The Middle East conflict


Jerusalem, © dpa/picture-alliance


The unresolved conflict between Israelis and Palestinians is one of the key conflict areas in the Middle East


The root cause of the conflict are rival claims to the area between Jordan and the Mediterranean. The State of Israel, founded on 14 May 1948, covers 78 percent of this area; in turn, the Palestinians are seeking an independent Palestinian state in the territories occupied by Israel during the 1967 Six‑Day War (the West Bank, East Jerusalem and the Gaza Strip). The final status issues remain unresolved: Jerusalem, refugees, settlements, agreements on security and borders.

Relations between Israel and many Arab countries are strained: diplomatic relations exist only with Egypt and Jordan (established in the peace treaties of 1979 and 1994 respectively). Israel is formally still at war with its neighbours Lebanon and Syria.

Germany’s position: A negotiated two-state solution

Border wall
Border wall

Germany’s Middle East policy is anchored in Europe’s policy on the region. Due to its history, Germany bears a special responsibility for the security of the State of Israel. At the same time, Germany recognises the right of the Palestinians to their own state. Germany and its partners believe an independent, democratic and viable Palestinian state existing side by side in peace and security with Israel can only be achieved through negotiations. Only a negotiated two‑state solution can meet the legitimate demands of both sides and settle the Israeli-Palestinian conflict on an enduring basis.

Germany’s long‑term objective is not just a negotiated settlement to the Israeli‑Palestinian conflict but a comprehensive Israeli‑Arab peace solution which also includes other spheres of conflict in the Middle East: the unresolved conflicts between Israel and Syria and between Israel and Lebanon.

Israeli-Palestinian negotiations

The most recent attempt to initiate negotiations between the parties to the conflict was launched by US Secretary of State Kerry in 2013 and 2014. Despite intensive US efforts, it was not possible to get the two parties to reach an agreement. The peace process has been stagnating since late April 2014. As long as a resumption of negotiations, which remains the goal of German and European Middle East policy, is not in sight, the German Government will seek above all to maintain the basis of the two-state solution.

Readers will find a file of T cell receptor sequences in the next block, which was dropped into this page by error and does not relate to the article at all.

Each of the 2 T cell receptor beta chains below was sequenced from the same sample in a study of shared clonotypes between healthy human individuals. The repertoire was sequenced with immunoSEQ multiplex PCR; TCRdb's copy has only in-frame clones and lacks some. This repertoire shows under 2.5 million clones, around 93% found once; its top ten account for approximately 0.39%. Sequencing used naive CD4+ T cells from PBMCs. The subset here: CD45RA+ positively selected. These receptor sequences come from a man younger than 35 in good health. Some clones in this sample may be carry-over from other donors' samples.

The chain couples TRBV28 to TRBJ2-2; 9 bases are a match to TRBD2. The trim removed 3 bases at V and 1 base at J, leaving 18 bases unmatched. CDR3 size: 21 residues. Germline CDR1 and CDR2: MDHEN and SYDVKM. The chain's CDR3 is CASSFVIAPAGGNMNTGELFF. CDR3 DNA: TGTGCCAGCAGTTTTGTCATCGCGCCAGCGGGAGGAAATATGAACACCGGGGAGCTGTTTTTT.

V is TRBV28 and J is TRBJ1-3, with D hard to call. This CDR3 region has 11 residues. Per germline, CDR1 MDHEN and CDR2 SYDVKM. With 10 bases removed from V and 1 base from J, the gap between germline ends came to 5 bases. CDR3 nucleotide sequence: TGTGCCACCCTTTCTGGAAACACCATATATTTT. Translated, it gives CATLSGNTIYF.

The Middle East Quartet

On 1 July 2016, the Middle East Quartet (EU, UN, US, Russia) presented a report identifying the main obstacles on the road to a two-state solution. In this report, the Quartet calls on the conflict parties to underpin their declared commitment to a two-state solution by undertaking concrete measures. Together with the EU, Germany is pushing for the recommendations to be implemented in order to create the necessary conditions for a negotiated two-state solution.

History of the peace process

Arab peace initiative

Building on the initiative of the then Saudi Crown Prince and later King Abdallah bin Abdulaziz Al Saud, the Arab League Summit on 27/28 March 2002 launched the Arab peace initiative. Following on from the Annapolis Conference, the states of the Arab League reaffirmed in 2007 that they would continue their initiative.

This peace initiative calls on Israel to withdraw to the borders it had prior to the outbreak of the Six‑Day War in 1967. In return for this, the Arab states reaffirm that they will regard the Israeli-Arab conflict as over, conclude a peace agreement with Israel, ensure security for all states in the region and, moreover, normalise relations with Israel. A joint solution is to be found for the refugee problem.

What is the European Union doing to support the peace process?

For years the European Union has been working to achieve a peaceful solution in the Middle East. As a member of the Middle East Quartet, it has become a key player during the last few years. The European Union is providing substantial financial support. Furthermore, due to its experience and competences, it is particularly engaged in working to develop Palestinian sovereignty.

The European Union supported from the outset the intensive efforts undertaken by the US to bring about the resumption of direct negotiations between Israel and the Palestinians. The Council conclusions on the Middle East peace process of 16 December 2013 held out the prospect of an unprecedented package of measures for the parties should they reach an agreement. High Representative Federica Mogherini has declared that resolving the Middle East conflict will be a priority of her term of office. Since 15 April 2015, Fernando Gentilini has been the EU Special Representative for the Middle East Peace Process.

EU Foreign Affairs Council conclusions, 16 December 2013 PDF / 197 KB

Bilateral German Engagement

Germany is also working bilaterally to support a peaceful solution. The German Government has regular political talks with representatives of the Israeli Government and the Palestinian Authority. The Middle East is one of the regions most frequently visited by the Federal Foreign Minister and the Federal Chancellor.

As one of the largest bilateral donors, Germany contributes to building infrastructure, to improving education, to work programmes and to establishing a sustainable economy in Palestine.

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